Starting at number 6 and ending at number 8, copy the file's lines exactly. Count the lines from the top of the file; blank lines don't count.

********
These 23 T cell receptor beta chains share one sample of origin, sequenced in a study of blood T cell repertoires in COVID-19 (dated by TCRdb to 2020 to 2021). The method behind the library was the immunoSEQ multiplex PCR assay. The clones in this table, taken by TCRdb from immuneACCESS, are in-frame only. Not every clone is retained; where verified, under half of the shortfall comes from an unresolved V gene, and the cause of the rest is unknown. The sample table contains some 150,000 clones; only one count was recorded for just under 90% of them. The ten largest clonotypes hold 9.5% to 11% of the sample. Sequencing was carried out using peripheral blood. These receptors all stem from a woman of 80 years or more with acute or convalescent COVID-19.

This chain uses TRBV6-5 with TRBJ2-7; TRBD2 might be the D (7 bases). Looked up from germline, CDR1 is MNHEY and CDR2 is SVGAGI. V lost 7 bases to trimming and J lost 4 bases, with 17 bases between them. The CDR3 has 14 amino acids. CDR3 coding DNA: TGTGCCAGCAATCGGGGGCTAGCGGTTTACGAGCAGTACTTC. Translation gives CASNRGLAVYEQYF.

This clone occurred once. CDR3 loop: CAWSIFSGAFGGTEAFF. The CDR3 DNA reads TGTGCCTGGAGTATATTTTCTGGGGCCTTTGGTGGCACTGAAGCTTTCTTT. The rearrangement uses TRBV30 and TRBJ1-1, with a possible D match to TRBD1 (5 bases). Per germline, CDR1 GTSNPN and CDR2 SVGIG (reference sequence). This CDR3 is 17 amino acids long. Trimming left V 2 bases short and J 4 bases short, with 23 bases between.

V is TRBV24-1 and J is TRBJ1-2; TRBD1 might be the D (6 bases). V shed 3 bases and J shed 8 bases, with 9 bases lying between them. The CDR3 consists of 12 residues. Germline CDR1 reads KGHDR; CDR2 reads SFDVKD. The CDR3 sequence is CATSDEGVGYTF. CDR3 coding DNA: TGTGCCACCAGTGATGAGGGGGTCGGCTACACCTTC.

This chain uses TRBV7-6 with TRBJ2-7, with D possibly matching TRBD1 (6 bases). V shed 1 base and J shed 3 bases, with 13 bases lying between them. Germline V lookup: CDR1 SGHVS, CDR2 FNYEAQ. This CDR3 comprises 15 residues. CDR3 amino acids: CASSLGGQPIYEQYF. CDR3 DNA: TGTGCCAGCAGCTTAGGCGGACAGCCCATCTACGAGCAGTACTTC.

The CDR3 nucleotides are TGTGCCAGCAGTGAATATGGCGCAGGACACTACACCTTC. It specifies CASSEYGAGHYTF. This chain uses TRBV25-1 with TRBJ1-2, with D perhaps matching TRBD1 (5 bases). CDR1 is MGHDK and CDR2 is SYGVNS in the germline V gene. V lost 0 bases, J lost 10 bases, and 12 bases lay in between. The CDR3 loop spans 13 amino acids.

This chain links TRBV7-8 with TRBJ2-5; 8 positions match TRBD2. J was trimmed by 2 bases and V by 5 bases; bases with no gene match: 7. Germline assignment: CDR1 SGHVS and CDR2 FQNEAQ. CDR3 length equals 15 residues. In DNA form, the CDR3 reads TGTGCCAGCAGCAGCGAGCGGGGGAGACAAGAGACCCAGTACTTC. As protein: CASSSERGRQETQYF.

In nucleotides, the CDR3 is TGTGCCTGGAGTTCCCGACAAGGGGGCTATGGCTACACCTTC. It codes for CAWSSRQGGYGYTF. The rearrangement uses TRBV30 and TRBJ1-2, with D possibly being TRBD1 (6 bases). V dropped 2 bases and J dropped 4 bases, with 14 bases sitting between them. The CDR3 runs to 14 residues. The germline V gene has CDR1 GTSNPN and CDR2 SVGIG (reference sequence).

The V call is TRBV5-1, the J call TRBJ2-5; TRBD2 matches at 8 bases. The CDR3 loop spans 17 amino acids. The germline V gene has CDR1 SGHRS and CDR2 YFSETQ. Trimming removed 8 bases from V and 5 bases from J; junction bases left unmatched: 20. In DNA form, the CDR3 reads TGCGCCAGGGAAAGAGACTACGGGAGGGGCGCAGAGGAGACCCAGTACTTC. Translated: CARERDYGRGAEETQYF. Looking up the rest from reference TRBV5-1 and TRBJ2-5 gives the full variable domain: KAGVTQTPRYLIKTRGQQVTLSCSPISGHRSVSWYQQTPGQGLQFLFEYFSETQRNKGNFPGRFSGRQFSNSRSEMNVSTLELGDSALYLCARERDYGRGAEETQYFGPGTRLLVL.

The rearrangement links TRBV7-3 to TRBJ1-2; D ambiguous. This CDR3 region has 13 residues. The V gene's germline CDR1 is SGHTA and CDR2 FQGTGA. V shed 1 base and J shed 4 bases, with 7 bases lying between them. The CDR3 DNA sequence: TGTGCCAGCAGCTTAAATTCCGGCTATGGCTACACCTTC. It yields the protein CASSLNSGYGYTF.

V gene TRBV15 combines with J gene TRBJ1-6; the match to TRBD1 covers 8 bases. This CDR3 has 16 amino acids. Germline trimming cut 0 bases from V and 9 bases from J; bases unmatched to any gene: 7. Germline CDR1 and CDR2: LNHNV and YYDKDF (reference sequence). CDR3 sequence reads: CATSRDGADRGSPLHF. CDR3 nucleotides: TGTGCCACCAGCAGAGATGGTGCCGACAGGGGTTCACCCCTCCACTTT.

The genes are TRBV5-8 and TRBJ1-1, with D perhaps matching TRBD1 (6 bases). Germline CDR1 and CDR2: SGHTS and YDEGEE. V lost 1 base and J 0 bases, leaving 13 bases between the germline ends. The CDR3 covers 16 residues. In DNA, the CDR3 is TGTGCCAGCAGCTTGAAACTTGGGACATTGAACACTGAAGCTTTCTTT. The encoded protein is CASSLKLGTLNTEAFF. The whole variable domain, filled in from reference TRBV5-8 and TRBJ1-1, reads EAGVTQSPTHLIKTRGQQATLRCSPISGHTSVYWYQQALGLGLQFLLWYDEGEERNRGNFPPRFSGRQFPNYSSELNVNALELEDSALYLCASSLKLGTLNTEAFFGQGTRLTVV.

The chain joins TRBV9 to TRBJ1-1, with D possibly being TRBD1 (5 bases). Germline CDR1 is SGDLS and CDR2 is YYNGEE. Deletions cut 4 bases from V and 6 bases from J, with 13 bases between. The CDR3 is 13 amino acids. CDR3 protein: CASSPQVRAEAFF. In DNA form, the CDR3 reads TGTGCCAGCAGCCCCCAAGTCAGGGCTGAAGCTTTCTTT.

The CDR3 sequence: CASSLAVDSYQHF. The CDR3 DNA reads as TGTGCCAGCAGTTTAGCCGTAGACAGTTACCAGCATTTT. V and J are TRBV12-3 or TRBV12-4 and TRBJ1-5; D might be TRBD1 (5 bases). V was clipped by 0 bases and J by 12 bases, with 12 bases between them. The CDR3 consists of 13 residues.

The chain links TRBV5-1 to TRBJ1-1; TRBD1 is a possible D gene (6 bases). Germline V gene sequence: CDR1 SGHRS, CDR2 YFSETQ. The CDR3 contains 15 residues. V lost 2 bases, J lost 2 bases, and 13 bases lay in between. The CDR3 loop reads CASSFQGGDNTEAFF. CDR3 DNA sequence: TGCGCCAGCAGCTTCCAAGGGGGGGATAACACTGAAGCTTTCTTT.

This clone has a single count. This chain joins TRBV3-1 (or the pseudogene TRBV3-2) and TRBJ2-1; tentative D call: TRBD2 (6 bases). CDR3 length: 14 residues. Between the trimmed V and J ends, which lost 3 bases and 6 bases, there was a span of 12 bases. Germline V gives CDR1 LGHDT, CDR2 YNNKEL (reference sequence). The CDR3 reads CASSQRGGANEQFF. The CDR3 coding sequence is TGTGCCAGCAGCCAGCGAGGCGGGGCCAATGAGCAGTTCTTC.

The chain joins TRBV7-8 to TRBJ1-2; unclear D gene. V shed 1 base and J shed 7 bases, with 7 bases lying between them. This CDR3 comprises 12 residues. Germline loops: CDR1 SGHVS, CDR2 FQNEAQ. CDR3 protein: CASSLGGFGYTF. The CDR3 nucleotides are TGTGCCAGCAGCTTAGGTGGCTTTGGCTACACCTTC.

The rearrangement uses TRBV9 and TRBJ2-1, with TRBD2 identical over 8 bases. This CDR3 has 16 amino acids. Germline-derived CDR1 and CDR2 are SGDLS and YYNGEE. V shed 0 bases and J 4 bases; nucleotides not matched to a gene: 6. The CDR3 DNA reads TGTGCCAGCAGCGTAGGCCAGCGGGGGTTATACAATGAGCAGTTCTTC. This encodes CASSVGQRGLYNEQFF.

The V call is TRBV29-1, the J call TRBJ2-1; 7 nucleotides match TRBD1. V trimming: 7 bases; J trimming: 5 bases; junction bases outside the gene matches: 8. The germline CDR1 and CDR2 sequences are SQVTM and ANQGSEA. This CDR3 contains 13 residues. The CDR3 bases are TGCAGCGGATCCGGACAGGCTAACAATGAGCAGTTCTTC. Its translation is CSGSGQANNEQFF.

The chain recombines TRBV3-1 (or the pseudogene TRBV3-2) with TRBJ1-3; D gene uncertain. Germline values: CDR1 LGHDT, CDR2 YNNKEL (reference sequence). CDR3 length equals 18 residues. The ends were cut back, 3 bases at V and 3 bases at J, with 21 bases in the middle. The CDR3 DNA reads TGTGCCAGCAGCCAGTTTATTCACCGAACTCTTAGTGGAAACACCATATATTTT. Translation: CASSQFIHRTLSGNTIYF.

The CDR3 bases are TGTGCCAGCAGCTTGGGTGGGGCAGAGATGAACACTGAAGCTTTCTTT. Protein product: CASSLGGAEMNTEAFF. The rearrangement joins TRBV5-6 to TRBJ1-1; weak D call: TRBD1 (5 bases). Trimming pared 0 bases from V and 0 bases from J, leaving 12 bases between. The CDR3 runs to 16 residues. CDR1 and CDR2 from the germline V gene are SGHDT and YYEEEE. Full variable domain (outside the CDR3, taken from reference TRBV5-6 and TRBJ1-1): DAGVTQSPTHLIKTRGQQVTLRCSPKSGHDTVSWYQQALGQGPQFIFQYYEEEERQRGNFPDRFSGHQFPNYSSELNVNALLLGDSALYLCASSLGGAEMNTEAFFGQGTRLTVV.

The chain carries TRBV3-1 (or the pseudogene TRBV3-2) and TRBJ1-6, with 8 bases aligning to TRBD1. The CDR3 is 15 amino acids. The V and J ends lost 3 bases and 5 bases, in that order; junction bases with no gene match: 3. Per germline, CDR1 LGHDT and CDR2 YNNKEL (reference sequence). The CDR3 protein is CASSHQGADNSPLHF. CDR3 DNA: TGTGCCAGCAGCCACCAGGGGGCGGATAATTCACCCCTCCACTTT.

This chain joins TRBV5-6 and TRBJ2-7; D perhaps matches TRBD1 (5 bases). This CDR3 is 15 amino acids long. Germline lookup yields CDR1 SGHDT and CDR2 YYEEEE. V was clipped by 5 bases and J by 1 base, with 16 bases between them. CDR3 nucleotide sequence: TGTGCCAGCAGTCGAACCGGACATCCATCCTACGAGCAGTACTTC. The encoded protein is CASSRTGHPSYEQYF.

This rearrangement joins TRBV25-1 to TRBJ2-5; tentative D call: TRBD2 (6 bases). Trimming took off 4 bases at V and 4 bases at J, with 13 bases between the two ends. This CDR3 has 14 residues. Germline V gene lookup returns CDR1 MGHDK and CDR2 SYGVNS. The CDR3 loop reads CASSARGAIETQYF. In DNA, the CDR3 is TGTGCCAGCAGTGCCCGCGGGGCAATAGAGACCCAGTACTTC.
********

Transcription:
The CDR3 nucleotides are TGTGCCAGCAGTGAATATGGCGCAGGACACTACACCTTC. It specifies CASSEYGAGHYTF. This chain uses TRBV25-1 with TRBJ1-2, with D perhaps matching TRBD1 (5 bases). CDR1 is MGHDK and CDR2 is SYGVNS in the germline V gene. V lost 0 bases, J lost 10 bases, and 12 bases lay in between. The CDR3 loop spans 13 amino acids.

This chain links TRBV7-8 with TRBJ2-5; 8 positions match TRBD2. J was trimmed by 2 bases and V by 5 bases; bases with no gene match: 7. Germline assignment: CDR1 SGHVS and CDR2 FQNEAQ. CDR3 length equals 15 residues. In DNA form, the CDR3 reads TGTGCCAGCAGCAGCGAGCGGGGGAGACAAGAGACCCAGTACTTC. As protein: CASSSERGRQETQYF.

In nucleotides, the CDR3 is TGTGCCTGGAGTTCCCGACAAGGGGGCTATGGCTACACCTTC. It codes for CAWSSRQGGYGYTF. The rearrangement uses TRBV30 and TRBJ1-2, with D possibly being TRBD1 (6 bases). V dropped 2 bases and J dropped 4 bases, with 14 bases sitting between them. The CDR3 runs to 14 residues. The germline V gene has CDR1 GTSNPN and CDR2 SVGIG (reference sequence).